ANNAPOLIS, Md. -- A key expert for prosecutors in the Capital Gazette shooting testified Friday that the gunman’s methodical planning both for the attack and for after it indicate he is legally sane and criminally responsible for killing five people at the newsroom in Maryland three years ago.
Dr. Gregory Saathoff, a forensic psychiatrist and a chief consultant for the FBI, testified at a pretrial hearing before the second phase of Ramos' trial, now set for late June before a jury to determine whether he is criminally responsible. Ramos already has pleaded guilty but not criminally responsible due to insanity.
Saathoff described his analysis of Ramos' ability to organize and conceal plans for the attack at the newspaper office in Annapolis, as well as his flexibility to adjust as he carried it out, as primary indicators he was not insane.
“The calculated, methodical efforts that were actualized in the event speak to criminal responsibility,” Saathoff said.
Saathoff also underscored what happened after the rampage inside the newsroom, when Ramos called 911 and placed himself in a nonthreatening position to be arrested under a desk, as evidence he understood the consequences of what he was doing.
“It indicates awareness of authority and the illegality of the planned crime,” Saathoff said.
Ramos even had prepared for long incarceration: He bought a lifetime membership to the U.S. Chess Federation, four days before the shooting.
Saathoff pointed out that Ramos went so far as to consider what would be of interest to investigators after the crime. For example, he destroyed a journal he kept of his experience hiking the Appalachian Trail.
“It demonstrates an interest in controlling information,” Saathoff said.
Saathoff also cited Ramos hiking the trail in 2002 and 2003 as evidence he does not suffer from autism, as his lawyers contend, because it involved considerable social interaction to meet other people along the way and sometimes stay in their homes.
Employees at the detention center where Ramos has been held told Saathoff that he has been a model inmate. He has been described as polite, not sensitive to being touched when handcuffed and sitting in the middle of other inmates during transport in a van — unlikely qualities of someone suffering from severe autism.
Defense attorneys have sought to limit Saathoff's testimony as much as possible, criticizing it for lacking an interview with Ramos. Under cross examination by attorney Matthew Connell, Saathoff said out of about 20 forensic evaluations he has done, only one other lacked a direct interview.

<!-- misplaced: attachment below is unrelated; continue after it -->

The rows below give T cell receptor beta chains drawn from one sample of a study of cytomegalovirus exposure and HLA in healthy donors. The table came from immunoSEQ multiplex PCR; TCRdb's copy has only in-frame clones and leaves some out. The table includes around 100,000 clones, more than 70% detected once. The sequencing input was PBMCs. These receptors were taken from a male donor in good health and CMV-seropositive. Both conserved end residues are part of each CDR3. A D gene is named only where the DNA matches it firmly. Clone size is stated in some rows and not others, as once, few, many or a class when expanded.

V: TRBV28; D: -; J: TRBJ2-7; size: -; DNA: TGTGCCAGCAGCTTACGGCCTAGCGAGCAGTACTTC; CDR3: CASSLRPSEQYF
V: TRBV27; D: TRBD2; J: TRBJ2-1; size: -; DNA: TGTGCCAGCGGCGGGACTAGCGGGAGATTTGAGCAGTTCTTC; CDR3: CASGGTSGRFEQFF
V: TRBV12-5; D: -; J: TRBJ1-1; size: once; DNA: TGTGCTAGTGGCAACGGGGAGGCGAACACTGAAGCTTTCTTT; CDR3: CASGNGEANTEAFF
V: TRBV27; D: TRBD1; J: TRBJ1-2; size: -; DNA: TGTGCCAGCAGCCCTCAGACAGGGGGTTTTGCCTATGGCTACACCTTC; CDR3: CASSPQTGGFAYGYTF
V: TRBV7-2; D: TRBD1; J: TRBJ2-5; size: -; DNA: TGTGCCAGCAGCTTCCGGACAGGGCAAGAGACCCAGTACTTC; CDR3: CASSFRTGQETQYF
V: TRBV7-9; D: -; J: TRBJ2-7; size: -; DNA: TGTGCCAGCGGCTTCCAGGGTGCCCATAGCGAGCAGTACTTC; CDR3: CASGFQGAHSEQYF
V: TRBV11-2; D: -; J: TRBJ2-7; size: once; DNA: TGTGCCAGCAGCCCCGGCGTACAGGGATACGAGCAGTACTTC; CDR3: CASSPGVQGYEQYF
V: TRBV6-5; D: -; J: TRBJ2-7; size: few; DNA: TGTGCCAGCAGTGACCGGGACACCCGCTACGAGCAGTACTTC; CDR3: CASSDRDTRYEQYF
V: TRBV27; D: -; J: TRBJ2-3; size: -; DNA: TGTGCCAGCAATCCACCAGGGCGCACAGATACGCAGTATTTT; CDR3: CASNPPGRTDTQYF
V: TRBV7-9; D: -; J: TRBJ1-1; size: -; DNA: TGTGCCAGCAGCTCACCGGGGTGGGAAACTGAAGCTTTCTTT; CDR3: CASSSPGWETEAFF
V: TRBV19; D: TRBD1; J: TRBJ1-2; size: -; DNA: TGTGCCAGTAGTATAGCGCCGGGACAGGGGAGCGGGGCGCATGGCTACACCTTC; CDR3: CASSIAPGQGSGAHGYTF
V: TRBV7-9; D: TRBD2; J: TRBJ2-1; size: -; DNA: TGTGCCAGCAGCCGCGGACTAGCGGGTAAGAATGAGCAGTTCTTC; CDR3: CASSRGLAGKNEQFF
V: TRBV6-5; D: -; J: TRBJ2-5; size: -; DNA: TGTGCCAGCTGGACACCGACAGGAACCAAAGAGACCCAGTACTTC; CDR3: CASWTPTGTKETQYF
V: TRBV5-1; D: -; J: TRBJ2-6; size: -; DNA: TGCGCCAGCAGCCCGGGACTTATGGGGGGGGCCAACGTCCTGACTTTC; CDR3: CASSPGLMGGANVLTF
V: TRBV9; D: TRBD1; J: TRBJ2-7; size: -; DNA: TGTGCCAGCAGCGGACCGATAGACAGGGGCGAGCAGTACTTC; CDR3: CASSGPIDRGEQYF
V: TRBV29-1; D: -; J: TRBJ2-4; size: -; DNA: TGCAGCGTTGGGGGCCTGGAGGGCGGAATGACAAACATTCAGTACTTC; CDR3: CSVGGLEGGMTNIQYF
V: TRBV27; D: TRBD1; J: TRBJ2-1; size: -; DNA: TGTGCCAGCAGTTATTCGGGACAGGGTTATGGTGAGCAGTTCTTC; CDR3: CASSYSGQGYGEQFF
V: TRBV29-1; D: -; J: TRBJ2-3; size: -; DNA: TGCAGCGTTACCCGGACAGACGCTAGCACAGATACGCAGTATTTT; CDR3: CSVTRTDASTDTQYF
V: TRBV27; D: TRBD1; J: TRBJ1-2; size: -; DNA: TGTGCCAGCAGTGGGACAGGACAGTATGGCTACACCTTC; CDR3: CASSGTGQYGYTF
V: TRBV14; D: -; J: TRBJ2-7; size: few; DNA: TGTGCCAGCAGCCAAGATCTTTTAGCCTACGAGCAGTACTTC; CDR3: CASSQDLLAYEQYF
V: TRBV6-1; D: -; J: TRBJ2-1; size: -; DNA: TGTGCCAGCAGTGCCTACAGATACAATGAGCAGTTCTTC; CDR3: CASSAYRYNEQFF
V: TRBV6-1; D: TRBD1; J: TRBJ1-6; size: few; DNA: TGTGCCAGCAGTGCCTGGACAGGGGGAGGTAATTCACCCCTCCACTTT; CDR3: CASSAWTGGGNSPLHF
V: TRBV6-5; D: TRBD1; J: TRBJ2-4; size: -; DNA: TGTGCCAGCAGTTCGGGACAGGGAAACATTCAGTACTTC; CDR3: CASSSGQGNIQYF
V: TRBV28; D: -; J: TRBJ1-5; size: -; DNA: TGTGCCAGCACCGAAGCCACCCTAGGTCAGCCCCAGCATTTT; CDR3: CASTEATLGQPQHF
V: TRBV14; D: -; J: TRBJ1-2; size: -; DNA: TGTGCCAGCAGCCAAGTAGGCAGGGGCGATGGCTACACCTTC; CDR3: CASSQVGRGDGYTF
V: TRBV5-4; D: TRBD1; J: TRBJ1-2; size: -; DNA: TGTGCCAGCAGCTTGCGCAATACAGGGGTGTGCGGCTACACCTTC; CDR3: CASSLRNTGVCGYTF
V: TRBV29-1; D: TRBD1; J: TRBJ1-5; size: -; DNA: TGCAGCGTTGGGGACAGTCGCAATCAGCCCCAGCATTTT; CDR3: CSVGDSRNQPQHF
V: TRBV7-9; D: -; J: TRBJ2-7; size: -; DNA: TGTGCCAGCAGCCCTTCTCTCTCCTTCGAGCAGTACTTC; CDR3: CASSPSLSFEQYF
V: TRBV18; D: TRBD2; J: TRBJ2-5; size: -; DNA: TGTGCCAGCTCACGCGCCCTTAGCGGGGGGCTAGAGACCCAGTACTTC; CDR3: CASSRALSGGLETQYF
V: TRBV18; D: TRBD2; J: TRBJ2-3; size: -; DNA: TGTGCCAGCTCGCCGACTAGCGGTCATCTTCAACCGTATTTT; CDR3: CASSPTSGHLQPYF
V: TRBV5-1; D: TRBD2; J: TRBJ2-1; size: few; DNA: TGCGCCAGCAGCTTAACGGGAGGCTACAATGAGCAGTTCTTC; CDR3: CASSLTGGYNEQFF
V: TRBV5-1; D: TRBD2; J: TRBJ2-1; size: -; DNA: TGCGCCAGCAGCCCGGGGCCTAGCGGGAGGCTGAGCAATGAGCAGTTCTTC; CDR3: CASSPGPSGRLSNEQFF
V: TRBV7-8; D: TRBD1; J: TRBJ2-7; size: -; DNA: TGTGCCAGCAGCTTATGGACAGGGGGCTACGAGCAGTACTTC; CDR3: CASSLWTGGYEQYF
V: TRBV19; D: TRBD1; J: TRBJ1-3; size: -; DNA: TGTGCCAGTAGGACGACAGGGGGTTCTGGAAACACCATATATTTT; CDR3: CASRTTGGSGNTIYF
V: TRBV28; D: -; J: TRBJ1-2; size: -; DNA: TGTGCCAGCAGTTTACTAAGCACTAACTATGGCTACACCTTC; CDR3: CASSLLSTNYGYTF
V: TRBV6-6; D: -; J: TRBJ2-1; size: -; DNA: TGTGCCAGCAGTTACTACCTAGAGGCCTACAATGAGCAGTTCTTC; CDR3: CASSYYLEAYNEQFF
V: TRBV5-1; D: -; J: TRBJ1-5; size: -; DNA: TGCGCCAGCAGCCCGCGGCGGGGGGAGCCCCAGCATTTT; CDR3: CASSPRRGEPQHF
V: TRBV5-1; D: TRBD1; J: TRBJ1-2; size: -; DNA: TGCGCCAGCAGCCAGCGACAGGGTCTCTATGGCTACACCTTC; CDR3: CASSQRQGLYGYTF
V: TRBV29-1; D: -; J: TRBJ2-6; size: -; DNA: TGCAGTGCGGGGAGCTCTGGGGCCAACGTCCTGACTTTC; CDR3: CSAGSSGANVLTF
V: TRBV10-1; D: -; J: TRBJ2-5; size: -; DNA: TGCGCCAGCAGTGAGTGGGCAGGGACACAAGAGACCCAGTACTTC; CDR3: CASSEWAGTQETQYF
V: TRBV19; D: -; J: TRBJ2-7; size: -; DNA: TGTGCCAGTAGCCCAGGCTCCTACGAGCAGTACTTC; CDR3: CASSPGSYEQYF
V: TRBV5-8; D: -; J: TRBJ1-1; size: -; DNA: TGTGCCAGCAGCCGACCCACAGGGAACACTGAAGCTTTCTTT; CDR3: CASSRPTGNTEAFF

Saathoff requested an interview with Ramos, but the court did not grant it.
However, Saathoff interviewed dozens of people with direct knowledge and experience with Ramos, including staff at the detention center where he has been held, and Ramos' sister. By casting a wide net, he said he can get a fuller picture beyond what an interview would reveal.
“I find that sometimes there are statements that an individual makes that are misleading,” he said.
While Saathoff will be able to testify, he will not be able to directly compare Ramos to other mass shooters in an FBI report. Prosecutors say the report provides a foundation for the state’s theory that Ramos was not mentally ill and acted in conformity with behaviors such as having a grievance.
Ramos, 41, had a well-documented history of harassing the newspaper’s journalists. He filed a lawsuit against the paper in 2012, alleging he was defamed in an article about his conviction in a criminal harassment case in 2011. The defamation suit was dismissed as groundless, and Ramos railed against staff at the newspaper in profanity-laced tweets.
Dr. Sameer Patel, a psychiatrist with the state Health Department, was in court Thursday. He testified that he interviewed Ramos six times for about 20 hours for his mental health evaluation of Ramos. His report determined Ramos was legally sane.
Defense attorneys have retained their own mental health expert.
Ramos pleaded guilty in October 2019 to all 23 counts against him for killing John McNamara, Gerald Fischman, Wendi Winters, Rob Hiaasen and Rebecca Smith.
If Ramos were found not criminally responsible, he would be committed to a maximum-security psychiatric hospital instead of prison.